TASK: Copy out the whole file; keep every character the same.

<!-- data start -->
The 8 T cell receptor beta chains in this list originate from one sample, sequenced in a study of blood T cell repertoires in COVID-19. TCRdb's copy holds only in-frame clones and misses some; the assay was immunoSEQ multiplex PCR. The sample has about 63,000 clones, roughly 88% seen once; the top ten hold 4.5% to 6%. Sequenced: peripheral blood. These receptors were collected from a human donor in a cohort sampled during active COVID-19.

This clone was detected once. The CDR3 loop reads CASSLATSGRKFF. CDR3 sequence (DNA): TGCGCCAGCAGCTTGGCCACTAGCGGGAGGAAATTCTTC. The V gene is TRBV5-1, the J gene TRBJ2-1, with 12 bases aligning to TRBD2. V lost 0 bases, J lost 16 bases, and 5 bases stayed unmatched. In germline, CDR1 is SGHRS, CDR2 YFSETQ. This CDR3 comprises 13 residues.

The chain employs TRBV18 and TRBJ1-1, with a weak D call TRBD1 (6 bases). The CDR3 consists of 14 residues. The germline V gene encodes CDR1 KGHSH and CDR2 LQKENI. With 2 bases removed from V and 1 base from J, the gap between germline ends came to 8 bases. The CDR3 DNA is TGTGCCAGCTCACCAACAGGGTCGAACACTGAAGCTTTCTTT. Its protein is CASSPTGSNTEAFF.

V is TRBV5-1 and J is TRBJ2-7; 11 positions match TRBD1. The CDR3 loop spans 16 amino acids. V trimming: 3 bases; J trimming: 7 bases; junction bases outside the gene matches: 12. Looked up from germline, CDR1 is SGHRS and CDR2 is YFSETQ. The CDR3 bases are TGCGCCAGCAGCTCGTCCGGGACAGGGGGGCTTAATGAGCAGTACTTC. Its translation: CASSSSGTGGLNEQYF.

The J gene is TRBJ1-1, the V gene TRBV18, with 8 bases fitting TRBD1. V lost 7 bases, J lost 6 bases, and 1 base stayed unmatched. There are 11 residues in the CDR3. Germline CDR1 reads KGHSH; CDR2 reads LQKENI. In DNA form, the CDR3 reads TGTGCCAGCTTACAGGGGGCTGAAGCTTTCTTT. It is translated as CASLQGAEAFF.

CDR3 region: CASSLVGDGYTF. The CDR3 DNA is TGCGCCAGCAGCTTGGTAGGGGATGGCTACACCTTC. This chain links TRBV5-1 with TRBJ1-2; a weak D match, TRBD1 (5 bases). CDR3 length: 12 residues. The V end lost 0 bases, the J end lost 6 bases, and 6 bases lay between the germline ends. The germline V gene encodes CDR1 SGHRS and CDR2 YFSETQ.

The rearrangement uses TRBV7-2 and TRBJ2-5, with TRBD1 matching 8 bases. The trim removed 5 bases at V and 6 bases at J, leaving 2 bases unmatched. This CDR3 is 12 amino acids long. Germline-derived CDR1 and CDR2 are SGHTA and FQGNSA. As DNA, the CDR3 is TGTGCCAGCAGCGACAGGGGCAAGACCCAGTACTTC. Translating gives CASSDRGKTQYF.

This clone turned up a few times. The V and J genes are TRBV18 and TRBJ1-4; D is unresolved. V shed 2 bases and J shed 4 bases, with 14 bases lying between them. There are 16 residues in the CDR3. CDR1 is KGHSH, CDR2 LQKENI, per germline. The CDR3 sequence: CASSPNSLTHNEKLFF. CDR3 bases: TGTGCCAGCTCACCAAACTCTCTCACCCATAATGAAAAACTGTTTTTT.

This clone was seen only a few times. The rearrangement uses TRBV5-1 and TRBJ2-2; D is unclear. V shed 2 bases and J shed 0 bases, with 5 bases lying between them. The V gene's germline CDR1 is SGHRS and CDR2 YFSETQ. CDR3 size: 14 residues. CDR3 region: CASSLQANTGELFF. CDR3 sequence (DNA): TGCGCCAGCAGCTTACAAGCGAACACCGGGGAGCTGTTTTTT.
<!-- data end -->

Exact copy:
The 8 T cell receptor beta chains in this list originate from one sample, sequenced in a study of blood T cell repertoires in COVID-19. TCRdb's copy holds only in-frame clones and misses some; the assay was immunoSEQ multiplex PCR. The sample has about 63,000 clones, roughly 88% seen once; the top ten hold 4.5% to 6%. Sequenced: peripheral blood. These receptors were collected from a human donor in a cohort sampled during active COVID-19.

This clone was detected once. The CDR3 loop reads CASSLATSGRKFF. CDR3 sequence (DNA): TGCGCCAGCAGCTTGGCCACTAGCGGGAGGAAATTCTTC. The V gene is TRBV5-1, the J gene TRBJ2-1, with 12 bases aligning to TRBD2. V lost 0 bases, J lost 16 bases, and 5 bases stayed unmatched. In germline, CDR1 is SGHRS, CDR2 YFSETQ. This CDR3 comprises 13 residues.

The chain employs TRBV18 and TRBJ1-1, with a weak D call TRBD1 (6 bases). The CDR3 consists of 14 residues. The germline V gene encodes CDR1 KGHSH and CDR2 LQKENI. With 2 bases removed from V and 1 base from J, the gap between germline ends came to 8 bases. The CDR3 DNA is TGTGCCAGCTCACCAACAGGGTCGAACACTGAAGCTTTCTTT. Its protein is CASSPTGSNTEAFF.

V is TRBV5-1 and J is TRBJ2-7; 11 positions match TRBD1. The CDR3 loop spans 16 amino acids. V trimming: 3 bases; J trimming: 7 bases; junction bases outside the gene matches: 12. Looked up from germline, CDR1 is SGHRS and CDR2 is YFSETQ. The CDR3 bases are TGCGCCAGCAGCTCGTCCGGGACAGGGGGGCTTAATGAGCAGTACTTC. Its translation: CASSSSGTGGLNEQYF.

The J gene is TRBJ1-1, the V gene TRBV18, with 8 bases fitting TRBD1. V lost 7 bases, J lost 6 bases, and 1 base stayed unmatched. There are 11 residues in the CDR3. Germline CDR1 reads KGHSH; CDR2 reads LQKENI. In DNA form, the CDR3 reads TGTGCCAGCTTACAGGGGGCTGAAGCTTTCTTT. It is translated as CASLQGAEAFF.

CDR3 region: CASSLVGDGYTF. The CDR3 DNA is TGCGCCAGCAGCTTGGTAGGGGATGGCTACACCTTC. This chain links TRBV5-1 with TRBJ1-2; a weak D match, TRBD1 (5 bases). CDR3 length: 12 residues. The V end lost 0 bases, the J end lost 6 bases, and 6 bases lay between the germline ends. The germline V gene encodes CDR1 SGHRS and CDR2 YFSETQ.

The rearrangement uses TRBV7-2 and TRBJ2-5, with TRBD1 matching 8 bases. The trim removed 5 bases at V and 6 bases at J, leaving 2 bases unmatched. This CDR3 is 12 amino acids long. Germline-derived CDR1 and CDR2 are SGHTA and FQGNSA. As DNA, the CDR3 is TGTGCCAGCAGCGACAGGGGCAAGACCCAGTACTTC. Translating gives CASSDRGKTQYF.

This clone turned up a few times. The V and J genes are TRBV18 and TRBJ1-4; D is unresolved. V shed 2 bases and J shed 4 bases, with 14 bases lying between them. There are 16 residues in the CDR3. CDR1 is KGHSH, CDR2 LQKENI, per germline. The CDR3 sequence: CASSPNSLTHNEKLFF. CDR3 bases: TGTGCCAGCTCACCAAACTCTCTCACCCATAATGAAAAACTGTTTTTT.

This clone was seen only a few times. The rearrangement uses TRBV5-1 and TRBJ2-2; D is unclear. V shed 2 bases and J shed 0 bases, with 5 bases lying between them. The V gene's germline CDR1 is SGHRS and CDR2 YFSETQ. CDR3 size: 14 residues. CDR3 region: CASSLQANTGELFF. CDR3 sequence (DNA): TGCGCCAGCAGCTTACAAGCGAACACCGGGGAGCTGTTTTTT.